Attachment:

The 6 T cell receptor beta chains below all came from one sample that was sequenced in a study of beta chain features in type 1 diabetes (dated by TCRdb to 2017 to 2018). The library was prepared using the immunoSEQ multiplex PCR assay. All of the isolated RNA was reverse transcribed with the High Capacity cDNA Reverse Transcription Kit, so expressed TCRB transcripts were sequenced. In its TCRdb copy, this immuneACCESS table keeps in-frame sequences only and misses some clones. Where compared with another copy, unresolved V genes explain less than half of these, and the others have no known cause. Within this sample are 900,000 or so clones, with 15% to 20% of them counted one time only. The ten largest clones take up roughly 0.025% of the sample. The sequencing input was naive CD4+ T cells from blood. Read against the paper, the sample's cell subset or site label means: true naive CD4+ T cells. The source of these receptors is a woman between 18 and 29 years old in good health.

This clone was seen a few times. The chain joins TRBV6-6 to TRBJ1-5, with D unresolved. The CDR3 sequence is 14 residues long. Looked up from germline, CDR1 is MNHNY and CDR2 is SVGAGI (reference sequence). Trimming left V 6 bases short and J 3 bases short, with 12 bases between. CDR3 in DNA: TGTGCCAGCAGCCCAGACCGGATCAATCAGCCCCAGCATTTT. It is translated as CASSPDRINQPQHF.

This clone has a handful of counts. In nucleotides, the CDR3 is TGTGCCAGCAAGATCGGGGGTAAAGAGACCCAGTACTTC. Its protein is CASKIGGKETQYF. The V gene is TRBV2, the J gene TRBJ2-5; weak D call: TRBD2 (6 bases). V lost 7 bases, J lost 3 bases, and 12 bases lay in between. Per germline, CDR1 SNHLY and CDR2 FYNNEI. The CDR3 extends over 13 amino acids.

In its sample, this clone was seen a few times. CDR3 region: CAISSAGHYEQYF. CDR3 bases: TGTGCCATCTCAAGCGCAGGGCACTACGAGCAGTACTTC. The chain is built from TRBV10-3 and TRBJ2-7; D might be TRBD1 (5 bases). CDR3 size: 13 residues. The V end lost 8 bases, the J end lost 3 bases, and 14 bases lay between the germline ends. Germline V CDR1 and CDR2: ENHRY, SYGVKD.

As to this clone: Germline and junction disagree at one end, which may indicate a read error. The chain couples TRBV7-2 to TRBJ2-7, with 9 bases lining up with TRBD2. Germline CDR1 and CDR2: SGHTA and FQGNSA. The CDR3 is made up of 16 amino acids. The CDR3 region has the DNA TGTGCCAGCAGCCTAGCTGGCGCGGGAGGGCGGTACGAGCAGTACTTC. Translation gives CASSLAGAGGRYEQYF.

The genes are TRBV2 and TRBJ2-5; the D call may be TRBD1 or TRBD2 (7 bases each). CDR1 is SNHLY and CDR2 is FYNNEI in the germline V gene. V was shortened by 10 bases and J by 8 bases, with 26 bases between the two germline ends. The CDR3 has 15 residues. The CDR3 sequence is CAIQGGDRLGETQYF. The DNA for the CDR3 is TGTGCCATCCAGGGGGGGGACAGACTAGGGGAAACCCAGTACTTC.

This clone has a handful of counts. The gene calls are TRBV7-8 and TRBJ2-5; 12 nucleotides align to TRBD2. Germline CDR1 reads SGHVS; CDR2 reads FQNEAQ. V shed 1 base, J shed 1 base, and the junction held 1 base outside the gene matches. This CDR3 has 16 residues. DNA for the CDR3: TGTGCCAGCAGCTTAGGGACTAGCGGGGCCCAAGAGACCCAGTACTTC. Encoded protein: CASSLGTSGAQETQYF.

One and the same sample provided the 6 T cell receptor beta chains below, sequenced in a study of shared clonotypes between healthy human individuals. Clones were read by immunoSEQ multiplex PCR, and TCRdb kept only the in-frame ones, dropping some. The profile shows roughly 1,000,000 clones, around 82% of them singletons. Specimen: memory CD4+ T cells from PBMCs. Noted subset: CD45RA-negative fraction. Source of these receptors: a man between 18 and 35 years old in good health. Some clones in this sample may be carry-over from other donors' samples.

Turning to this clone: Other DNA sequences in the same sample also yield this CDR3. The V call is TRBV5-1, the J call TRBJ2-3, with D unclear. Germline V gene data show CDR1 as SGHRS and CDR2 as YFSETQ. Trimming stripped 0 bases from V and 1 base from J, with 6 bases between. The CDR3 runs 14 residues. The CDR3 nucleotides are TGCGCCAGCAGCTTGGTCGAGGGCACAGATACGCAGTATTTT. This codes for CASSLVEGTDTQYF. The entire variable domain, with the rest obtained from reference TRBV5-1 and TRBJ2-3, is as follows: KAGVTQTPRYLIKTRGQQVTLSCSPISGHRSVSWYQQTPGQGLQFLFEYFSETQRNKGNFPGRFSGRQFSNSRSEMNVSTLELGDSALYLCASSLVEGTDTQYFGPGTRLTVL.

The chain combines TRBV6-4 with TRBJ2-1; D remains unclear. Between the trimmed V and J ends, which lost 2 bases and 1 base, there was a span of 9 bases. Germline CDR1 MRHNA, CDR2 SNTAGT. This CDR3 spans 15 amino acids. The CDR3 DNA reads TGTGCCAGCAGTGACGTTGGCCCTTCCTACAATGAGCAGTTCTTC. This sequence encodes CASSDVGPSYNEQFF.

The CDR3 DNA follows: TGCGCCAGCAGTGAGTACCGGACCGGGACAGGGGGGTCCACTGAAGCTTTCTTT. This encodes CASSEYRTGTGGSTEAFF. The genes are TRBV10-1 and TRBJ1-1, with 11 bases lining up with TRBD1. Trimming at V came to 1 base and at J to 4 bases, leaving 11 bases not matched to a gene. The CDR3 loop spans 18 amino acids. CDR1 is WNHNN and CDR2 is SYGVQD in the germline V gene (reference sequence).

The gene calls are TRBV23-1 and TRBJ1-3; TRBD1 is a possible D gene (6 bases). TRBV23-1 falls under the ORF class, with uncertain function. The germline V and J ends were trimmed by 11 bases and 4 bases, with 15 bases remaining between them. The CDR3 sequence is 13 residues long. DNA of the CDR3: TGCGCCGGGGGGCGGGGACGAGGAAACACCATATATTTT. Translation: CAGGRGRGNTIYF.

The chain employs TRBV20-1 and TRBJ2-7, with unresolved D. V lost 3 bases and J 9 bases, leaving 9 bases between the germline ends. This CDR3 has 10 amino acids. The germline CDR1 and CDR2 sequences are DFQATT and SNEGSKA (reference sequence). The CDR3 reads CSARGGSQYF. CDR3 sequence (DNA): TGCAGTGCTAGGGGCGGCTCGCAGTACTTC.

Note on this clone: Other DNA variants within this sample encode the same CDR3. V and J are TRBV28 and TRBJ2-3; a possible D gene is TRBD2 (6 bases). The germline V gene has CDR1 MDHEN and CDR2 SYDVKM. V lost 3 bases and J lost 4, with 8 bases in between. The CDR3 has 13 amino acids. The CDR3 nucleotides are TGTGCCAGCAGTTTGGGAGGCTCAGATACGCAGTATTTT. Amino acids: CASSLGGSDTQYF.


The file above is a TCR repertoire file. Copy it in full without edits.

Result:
The 6 T cell receptor beta chains below all came from one sample that was sequenced in a study of beta chain features in type 1 diabetes (dated by TCRdb to 2017 to 2018). The library was prepared using the immunoSEQ multiplex PCR assay. All of the isolated RNA was reverse transcribed with the High Capacity cDNA Reverse Transcription Kit, so expressed TCRB transcripts were sequenced. In its TCRdb copy, this immuneACCESS table keeps in-frame sequences only and misses some clones. Where compared with another copy, unresolved V genes explain less than half of these, and the others have no known cause. Within this sample are 900,000 or so clones, with 15% to 20% of them counted one time only. The ten largest clones take up roughly 0.025% of the sample. The sequencing input was naive CD4+ T cells from blood. Read against the paper, the sample's cell subset or site label means: true naive CD4+ T cells. The source of these receptors is a woman between 18 and 29 years old in good health.

This clone was seen a few times. The chain joins TRBV6-6 to TRBJ1-5, with D unresolved. The CDR3 sequence is 14 residues long. Looked up from germline, CDR1 is MNHNY and CDR2 is SVGAGI (reference sequence). Trimming left V 6 bases short and J 3 bases short, with 12 bases between. CDR3 in DNA: TGTGCCAGCAGCCCAGACCGGATCAATCAGCCCCAGCATTTT. It is translated as CASSPDRINQPQHF.

This clone has a handful of counts. In nucleotides, the CDR3 is TGTGCCAGCAAGATCGGGGGTAAAGAGACCCAGTACTTC. Its protein is CASKIGGKETQYF. The V gene is TRBV2, the J gene TRBJ2-5; weak D call: TRBD2 (6 bases). V lost 7 bases, J lost 3 bases, and 12 bases lay in between. Per germline, CDR1 SNHLY and CDR2 FYNNEI. The CDR3 extends over 13 amino acids.

In its sample, this clone was seen a few times. CDR3 region: CAISSAGHYEQYF. CDR3 bases: TGTGCCATCTCAAGCGCAGGGCACTACGAGCAGTACTTC. The chain is built from TRBV10-3 and TRBJ2-7; D might be TRBD1 (5 bases). CDR3 size: 13 residues. The V end lost 8 bases, the J end lost 3 bases, and 14 bases lay between the germline ends. Germline V CDR1 and CDR2: ENHRY, SYGVKD.

As to this clone: Germline and junction disagree at one end, which may indicate a read error. The chain couples TRBV7-2 to TRBJ2-7, with 9 bases lining up with TRBD2. Germline CDR1 and CDR2: SGHTA and FQGNSA. The CDR3 is made up of 16 amino acids. The CDR3 region has the DNA TGTGCCAGCAGCCTAGCTGGCGCGGGAGGGCGGTACGAGCAGTACTTC. Translation gives CASSLAGAGGRYEQYF.

The genes are TRBV2 and TRBJ2-5; the D call may be TRBD1 or TRBD2 (7 bases each). CDR1 is SNHLY and CDR2 is FYNNEI in the germline V gene. V was shortened by 10 bases and J by 8 bases, with 26 bases between the two germline ends. The CDR3 has 15 residues. The CDR3 sequence is CAIQGGDRLGETQYF. The DNA for the CDR3 is TGTGCCATCCAGGGGGGGGACAGACTAGGGGAAACCCAGTACTTC.

This clone has a handful of counts. The gene calls are TRBV7-8 and TRBJ2-5; 12 nucleotides align to TRBD2. Germline CDR1 reads SGHVS; CDR2 reads FQNEAQ. V shed 1 base, J shed 1 base, and the junction held 1 base outside the gene matches. This CDR3 has 16 residues. DNA for the CDR3: TGTGCCAGCAGCTTAGGGACTAGCGGGGCCCAAGAGACCCAGTACTTC. Encoded protein: CASSLGTSGAQETQYF.

One and the same sample provided the 6 T cell receptor beta chains below, sequenced in a study of shared clonotypes between healthy human individuals. Clones were read by immunoSEQ multiplex PCR, and TCRdb kept only the in-frame ones, dropping some. The profile shows roughly 1,000,000 clones, around 82% of them singletons. Specimen: memory CD4+ T cells from PBMCs. Noted subset: CD45RA-negative fraction. Source of these receptors: a man between 18 and 35 years old in good health. Some clones in this sample may be carry-over from other donors' samples.

Turning to this clone: Other DNA sequences in the same sample also yield this CDR3. The V call is TRBV5-1, the J call TRBJ2-3, with D unclear. Germline V gene data show CDR1 as SGHRS and CDR2 as YFSETQ. Trimming stripped 0 bases from V and 1 base from J, with 6 bases between. The CDR3 runs 14 residues. The CDR3 nucleotides are TGCGCCAGCAGCTTGGTCGAGGGCACAGATACGCAGTATTTT. This codes for CASSLVEGTDTQYF. The entire variable domain, with the rest obtained from reference TRBV5-1 and TRBJ2-3, is as follows: KAGVTQTPRYLIKTRGQQVTLSCSPISGHRSVSWYQQTPGQGLQFLFEYFSETQRNKGNFPGRFSGRQFSNSRSEMNVSTLELGDSALYLCASSLVEGTDTQYFGPGTRLTVL.

The chain combines TRBV6-4 with TRBJ2-1; D remains unclear. Between the trimmed V and J ends, which lost 2 bases and 1 base, there was a span of 9 bases. Germline CDR1 MRHNA, CDR2 SNTAGT. This CDR3 spans 15 amino acids. The CDR3 DNA reads TGTGCCAGCAGTGACGTTGGCCCTTCCTACAATGAGCAGTTCTTC. This sequence encodes CASSDVGPSYNEQFF.

The CDR3 DNA follows: TGCGCCAGCAGTGAGTACCGGACCGGGACAGGGGGGTCCACTGAAGCTTTCTTT. This encodes CASSEYRTGTGGSTEAFF. The genes are TRBV10-1 and TRBJ1-1, with 11 bases lining up with TRBD1. Trimming at V came to 1 base and at J to 4 bases, leaving 11 bases not matched to a gene. The CDR3 loop spans 18 amino acids. CDR1 is WNHNN and CDR2 is SYGVQD in the germline V gene (reference sequence).

The gene calls are TRBV23-1 and TRBJ1-3; TRBD1 is a possible D gene (6 bases). TRBV23-1 falls under the ORF class, with uncertain function. The germline V and J ends were trimmed by 11 bases and 4 bases, with 15 bases remaining between them. The CDR3 sequence is 13 residues long. DNA of the CDR3: TGCGCCGGGGGGCGGGGACGAGGAAACACCATATATTTT. Translation: CAGGRGRGNTIYF.

The chain employs TRBV20-1 and TRBJ2-7, with unresolved D. V lost 3 bases and J 9 bases, leaving 9 bases between the germline ends. This CDR3 has 10 amino acids. The germline CDR1 and CDR2 sequences are DFQATT and SNEGSKA (reference sequence). The CDR3 reads CSARGGSQYF. CDR3 sequence (DNA): TGCAGTGCTAGGGGCGGCTCGCAGTACTTC.

Note on this clone: Other DNA variants within this sample encode the same CDR3. V and J are TRBV28 and TRBJ2-3; a possible D gene is TRBD2 (6 bases). The germline V gene has CDR1 MDHEN and CDR2 SYDVKM. V lost 3 bases and J lost 4, with 8 bases in between. The CDR3 has 13 amino acids. The CDR3 nucleotides are TGTGCCAGCAGTTTGGGAGGCTCAGATACGCAGTATTTT. Amino acids: CASSLGGSDTQYF.